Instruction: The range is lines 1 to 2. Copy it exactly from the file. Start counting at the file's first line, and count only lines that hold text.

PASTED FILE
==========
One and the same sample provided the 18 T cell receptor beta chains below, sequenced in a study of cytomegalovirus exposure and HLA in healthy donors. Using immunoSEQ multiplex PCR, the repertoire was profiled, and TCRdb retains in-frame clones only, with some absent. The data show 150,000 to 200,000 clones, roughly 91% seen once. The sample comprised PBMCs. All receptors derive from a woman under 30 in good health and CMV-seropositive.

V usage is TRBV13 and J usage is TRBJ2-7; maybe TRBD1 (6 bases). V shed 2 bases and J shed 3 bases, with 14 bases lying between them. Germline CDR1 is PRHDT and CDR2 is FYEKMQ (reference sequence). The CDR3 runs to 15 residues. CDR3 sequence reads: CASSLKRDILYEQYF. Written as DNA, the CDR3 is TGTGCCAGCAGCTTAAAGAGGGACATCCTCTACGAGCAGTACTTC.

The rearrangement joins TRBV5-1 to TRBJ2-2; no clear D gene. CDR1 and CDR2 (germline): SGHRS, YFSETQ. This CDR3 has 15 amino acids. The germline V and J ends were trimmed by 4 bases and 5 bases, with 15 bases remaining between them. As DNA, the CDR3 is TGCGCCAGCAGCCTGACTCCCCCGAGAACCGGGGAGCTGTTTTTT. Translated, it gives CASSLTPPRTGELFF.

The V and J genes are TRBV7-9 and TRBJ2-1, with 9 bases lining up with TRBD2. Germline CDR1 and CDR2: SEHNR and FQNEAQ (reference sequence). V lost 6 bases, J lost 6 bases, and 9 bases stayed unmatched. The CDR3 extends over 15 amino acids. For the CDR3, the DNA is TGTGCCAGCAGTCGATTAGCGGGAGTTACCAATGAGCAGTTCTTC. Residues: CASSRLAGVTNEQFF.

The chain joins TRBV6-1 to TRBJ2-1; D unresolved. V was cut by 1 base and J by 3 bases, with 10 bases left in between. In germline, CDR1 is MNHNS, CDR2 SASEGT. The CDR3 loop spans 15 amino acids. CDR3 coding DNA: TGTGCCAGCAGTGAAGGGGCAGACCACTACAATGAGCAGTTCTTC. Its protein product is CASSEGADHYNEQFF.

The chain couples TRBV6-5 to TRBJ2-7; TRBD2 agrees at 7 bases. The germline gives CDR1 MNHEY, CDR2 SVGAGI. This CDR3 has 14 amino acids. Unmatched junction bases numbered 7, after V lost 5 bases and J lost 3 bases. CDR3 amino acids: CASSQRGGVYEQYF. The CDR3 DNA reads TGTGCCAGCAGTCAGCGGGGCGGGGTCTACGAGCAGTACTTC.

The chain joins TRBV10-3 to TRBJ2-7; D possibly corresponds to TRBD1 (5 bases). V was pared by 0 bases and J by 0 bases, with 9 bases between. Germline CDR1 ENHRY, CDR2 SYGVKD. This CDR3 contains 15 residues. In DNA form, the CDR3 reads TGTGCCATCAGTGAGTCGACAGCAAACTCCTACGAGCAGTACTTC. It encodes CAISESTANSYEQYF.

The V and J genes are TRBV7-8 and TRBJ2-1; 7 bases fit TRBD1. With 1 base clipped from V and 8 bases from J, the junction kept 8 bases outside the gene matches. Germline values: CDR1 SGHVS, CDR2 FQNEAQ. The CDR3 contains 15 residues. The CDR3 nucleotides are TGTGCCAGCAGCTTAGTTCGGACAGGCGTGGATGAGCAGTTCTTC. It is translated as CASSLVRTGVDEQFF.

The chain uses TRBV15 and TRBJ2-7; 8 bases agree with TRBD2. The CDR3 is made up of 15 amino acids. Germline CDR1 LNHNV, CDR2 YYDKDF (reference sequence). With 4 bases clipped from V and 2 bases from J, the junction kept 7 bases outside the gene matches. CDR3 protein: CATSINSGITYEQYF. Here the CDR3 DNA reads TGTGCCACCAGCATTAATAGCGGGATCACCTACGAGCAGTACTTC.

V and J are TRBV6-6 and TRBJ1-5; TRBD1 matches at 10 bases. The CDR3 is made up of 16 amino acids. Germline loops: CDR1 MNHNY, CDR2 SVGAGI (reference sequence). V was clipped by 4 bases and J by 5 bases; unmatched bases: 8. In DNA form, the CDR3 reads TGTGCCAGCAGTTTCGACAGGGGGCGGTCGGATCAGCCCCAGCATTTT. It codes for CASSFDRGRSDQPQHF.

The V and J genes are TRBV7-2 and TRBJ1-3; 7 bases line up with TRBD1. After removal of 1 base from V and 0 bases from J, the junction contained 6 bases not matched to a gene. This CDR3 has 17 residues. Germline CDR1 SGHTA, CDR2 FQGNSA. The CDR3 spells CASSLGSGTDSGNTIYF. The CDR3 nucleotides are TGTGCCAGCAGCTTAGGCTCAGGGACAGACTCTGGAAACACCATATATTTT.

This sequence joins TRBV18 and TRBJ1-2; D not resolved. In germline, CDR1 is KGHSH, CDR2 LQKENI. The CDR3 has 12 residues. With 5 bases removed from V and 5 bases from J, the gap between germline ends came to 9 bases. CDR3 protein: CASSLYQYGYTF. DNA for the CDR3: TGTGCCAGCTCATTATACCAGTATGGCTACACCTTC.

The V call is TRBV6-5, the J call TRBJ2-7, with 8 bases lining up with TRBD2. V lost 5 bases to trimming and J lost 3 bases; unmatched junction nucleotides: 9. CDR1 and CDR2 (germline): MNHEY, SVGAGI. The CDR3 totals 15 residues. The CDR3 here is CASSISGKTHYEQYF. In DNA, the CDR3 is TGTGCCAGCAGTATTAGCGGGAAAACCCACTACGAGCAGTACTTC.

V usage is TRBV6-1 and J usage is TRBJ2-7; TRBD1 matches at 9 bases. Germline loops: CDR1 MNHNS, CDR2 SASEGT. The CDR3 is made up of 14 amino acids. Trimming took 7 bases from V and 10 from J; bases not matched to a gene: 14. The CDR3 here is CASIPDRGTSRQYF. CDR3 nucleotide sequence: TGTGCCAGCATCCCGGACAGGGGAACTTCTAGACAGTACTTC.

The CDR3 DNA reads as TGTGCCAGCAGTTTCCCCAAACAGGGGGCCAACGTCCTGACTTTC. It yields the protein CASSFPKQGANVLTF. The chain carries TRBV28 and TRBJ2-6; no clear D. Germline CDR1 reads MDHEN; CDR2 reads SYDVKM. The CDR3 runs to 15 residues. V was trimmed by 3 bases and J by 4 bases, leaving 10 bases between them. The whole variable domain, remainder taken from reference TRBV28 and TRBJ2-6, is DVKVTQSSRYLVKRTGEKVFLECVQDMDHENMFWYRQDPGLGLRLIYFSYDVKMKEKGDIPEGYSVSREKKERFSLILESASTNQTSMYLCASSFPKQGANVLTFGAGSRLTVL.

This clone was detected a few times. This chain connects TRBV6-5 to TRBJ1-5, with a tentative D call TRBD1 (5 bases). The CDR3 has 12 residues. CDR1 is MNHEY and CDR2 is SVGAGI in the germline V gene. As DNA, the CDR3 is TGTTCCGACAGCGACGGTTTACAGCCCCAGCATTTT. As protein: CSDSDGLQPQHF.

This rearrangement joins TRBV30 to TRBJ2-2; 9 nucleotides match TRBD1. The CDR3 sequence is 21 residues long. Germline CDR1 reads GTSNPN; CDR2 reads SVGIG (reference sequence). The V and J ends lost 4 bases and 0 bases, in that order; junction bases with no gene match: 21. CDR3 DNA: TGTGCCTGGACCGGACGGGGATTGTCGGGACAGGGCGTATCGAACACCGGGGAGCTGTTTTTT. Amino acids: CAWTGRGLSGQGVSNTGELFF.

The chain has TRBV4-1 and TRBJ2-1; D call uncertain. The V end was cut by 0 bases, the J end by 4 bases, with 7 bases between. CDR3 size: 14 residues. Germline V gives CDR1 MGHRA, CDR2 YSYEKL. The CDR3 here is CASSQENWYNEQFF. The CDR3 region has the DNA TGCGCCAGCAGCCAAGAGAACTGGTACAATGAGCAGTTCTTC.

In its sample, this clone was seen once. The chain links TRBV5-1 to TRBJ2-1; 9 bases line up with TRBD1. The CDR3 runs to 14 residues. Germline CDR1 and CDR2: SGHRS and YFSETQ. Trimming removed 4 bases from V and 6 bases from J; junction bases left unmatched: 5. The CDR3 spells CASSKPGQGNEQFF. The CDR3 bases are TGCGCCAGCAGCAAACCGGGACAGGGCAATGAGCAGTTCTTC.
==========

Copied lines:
One and the same sample provided the 18 T cell receptor beta chains below, sequenced in a study of cytomegalovirus exposure and HLA in healthy donors. Using immunoSEQ multiplex PCR, the repertoire was profiled, and TCRdb retains in-frame clones only, with some absent. The data show 150,000 to 200,000 clones, roughly 91% seen once. The sample comprised PBMCs. All receptors derive from a woman under 30 in good health and CMV-seropositive.

V usage is TRBV13 and J usage is TRBJ2-7; maybe TRBD1 (6 bases). V shed 2 bases and J shed 3 bases, with 14 bases lying between them. Germline CDR1 is PRHDT and CDR2 is FYEKMQ (reference sequence). The CDR3 runs to 15 residues. CDR3 sequence reads: CASSLKRDILYEQYF. Written as DNA, the CDR3 is TGTGCCAGCAGCTTAAAGAGGGACATCCTCTACGAGCAGTACTTC.